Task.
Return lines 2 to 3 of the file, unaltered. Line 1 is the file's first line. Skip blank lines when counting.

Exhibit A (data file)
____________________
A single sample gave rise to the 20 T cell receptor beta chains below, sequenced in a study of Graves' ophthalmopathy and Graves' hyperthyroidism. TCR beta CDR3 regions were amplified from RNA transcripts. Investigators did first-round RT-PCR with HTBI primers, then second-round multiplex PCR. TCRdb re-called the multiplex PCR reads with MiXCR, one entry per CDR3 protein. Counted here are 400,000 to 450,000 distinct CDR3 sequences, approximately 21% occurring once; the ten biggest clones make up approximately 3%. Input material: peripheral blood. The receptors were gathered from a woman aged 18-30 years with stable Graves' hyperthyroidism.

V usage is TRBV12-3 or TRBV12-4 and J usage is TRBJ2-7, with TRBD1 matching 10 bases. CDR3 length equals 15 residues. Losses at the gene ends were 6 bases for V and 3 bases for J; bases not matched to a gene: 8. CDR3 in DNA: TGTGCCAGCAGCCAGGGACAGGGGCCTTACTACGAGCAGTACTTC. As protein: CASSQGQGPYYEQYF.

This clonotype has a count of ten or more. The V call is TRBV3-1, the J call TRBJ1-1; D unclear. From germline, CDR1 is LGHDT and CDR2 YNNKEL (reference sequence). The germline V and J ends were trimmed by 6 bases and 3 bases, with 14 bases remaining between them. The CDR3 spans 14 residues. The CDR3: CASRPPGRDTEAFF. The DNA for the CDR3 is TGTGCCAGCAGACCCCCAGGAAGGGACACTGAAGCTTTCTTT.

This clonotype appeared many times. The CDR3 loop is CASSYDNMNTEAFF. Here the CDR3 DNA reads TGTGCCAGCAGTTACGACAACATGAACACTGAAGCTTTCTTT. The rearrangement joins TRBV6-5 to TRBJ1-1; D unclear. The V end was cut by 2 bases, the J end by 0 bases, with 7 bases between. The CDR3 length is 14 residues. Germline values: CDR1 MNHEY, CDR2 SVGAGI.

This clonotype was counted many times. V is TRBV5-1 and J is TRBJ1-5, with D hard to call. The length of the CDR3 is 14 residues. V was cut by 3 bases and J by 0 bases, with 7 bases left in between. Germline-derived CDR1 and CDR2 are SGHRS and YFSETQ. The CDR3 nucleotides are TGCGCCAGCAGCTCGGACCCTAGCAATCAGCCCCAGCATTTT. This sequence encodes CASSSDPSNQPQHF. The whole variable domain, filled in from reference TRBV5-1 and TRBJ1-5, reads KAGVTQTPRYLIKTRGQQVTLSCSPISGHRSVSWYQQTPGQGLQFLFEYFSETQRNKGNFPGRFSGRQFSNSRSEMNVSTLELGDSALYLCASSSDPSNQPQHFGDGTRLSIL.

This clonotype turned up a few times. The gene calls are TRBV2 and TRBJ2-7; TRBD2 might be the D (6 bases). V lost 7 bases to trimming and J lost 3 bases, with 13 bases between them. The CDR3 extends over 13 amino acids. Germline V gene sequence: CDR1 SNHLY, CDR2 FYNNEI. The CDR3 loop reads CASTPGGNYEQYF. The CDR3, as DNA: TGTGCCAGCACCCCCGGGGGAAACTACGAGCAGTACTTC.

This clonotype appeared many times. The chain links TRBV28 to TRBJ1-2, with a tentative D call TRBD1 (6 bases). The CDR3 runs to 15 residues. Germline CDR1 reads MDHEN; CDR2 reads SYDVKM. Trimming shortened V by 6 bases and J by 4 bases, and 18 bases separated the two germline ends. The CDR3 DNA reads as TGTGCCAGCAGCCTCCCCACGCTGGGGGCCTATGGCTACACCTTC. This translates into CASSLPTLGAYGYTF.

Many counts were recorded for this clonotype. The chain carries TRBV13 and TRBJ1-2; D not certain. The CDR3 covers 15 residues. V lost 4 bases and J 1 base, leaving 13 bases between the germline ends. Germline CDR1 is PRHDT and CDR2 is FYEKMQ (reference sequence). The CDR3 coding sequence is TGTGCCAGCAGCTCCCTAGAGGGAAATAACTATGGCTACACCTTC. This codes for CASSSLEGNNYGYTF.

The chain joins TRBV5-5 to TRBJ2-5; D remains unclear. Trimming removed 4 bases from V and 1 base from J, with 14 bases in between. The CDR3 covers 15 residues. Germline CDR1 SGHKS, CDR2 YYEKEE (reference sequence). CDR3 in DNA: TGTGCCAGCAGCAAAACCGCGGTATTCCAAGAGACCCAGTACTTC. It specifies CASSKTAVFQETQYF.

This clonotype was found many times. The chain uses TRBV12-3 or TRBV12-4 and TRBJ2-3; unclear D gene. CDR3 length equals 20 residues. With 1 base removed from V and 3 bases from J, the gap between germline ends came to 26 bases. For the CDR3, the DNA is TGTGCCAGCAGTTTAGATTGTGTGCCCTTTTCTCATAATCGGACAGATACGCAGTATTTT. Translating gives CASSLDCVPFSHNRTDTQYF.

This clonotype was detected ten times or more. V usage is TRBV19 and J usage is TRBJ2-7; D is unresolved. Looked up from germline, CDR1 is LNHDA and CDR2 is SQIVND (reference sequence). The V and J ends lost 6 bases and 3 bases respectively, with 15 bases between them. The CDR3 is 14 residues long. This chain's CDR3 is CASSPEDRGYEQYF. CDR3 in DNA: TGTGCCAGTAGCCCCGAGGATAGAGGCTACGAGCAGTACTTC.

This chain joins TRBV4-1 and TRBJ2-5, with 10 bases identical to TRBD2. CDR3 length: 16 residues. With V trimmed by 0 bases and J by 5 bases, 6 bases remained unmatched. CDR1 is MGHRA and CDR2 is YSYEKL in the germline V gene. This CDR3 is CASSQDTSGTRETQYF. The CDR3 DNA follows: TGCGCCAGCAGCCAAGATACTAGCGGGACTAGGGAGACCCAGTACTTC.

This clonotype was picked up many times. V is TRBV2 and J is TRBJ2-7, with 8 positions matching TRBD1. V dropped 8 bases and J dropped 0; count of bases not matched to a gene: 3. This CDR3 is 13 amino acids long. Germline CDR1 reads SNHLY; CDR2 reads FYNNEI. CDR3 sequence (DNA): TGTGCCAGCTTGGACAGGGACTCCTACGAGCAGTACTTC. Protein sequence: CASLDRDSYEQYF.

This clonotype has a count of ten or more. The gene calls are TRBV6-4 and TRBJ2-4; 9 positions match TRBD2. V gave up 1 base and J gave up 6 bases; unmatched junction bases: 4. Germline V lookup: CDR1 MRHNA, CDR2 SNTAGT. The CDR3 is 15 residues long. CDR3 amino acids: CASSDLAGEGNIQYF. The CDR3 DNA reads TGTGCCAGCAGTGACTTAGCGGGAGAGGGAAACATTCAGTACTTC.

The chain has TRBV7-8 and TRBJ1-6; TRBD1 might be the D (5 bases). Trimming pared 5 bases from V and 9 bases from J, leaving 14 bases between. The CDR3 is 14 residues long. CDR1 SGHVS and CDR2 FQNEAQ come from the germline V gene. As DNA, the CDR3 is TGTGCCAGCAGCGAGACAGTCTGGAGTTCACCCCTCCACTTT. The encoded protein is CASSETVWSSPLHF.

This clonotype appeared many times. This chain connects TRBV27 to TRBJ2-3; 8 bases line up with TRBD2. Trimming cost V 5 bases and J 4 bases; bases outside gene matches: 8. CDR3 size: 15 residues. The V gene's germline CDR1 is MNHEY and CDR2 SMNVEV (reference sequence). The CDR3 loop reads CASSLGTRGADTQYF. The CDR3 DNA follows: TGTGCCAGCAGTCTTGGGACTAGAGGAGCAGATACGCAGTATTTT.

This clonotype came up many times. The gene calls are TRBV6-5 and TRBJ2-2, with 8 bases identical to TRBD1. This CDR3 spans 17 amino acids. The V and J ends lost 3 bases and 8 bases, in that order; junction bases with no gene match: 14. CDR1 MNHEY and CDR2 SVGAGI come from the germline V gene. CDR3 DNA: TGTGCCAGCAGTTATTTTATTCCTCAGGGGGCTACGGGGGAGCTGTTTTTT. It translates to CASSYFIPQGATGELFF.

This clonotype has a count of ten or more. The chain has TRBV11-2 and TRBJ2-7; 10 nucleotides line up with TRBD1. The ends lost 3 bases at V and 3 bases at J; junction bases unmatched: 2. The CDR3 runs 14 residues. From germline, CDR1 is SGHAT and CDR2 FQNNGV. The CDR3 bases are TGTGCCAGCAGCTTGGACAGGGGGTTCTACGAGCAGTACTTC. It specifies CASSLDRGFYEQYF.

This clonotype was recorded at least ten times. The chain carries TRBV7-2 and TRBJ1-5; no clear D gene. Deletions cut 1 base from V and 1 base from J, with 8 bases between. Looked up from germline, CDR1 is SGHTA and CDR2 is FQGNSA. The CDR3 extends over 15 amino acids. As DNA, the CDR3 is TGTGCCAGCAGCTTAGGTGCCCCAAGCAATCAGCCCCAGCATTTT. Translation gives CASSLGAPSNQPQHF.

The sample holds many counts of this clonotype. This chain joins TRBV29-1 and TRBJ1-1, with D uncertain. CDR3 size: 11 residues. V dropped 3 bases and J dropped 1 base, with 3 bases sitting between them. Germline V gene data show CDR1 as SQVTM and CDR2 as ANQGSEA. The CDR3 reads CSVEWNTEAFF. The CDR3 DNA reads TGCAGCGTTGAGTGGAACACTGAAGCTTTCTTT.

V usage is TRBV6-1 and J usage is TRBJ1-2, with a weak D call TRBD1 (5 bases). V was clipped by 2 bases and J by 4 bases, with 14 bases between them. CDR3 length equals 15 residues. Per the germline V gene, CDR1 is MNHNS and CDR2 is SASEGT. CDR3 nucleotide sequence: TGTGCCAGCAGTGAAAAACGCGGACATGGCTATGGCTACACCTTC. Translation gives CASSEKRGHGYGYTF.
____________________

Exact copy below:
V usage is TRBV12-3 or TRBV12-4 and J usage is TRBJ2-7, with TRBD1 matching 10 bases. CDR3 length equals 15 residues. Losses at the gene ends were 6 bases for V and 3 bases for J; bases not matched to a gene: 8. CDR3 in DNA: TGTGCCAGCAGCCAGGGACAGGGGCCTTACTACGAGCAGTACTTC. As protein: CASSQGQGPYYEQYF.

This clonotype has a count of ten or more. The V call is TRBV3-1, the J call TRBJ1-1; D unclear. From germline, CDR1 is LGHDT and CDR2 YNNKEL (reference sequence). The germline V and J ends were trimmed by 6 bases and 3 bases, with 14 bases remaining between them. The CDR3 spans 14 residues. The CDR3: CASRPPGRDTEAFF. The DNA for the CDR3 is TGTGCCAGCAGACCCCCAGGAAGGGACACTGAAGCTTTCTTT.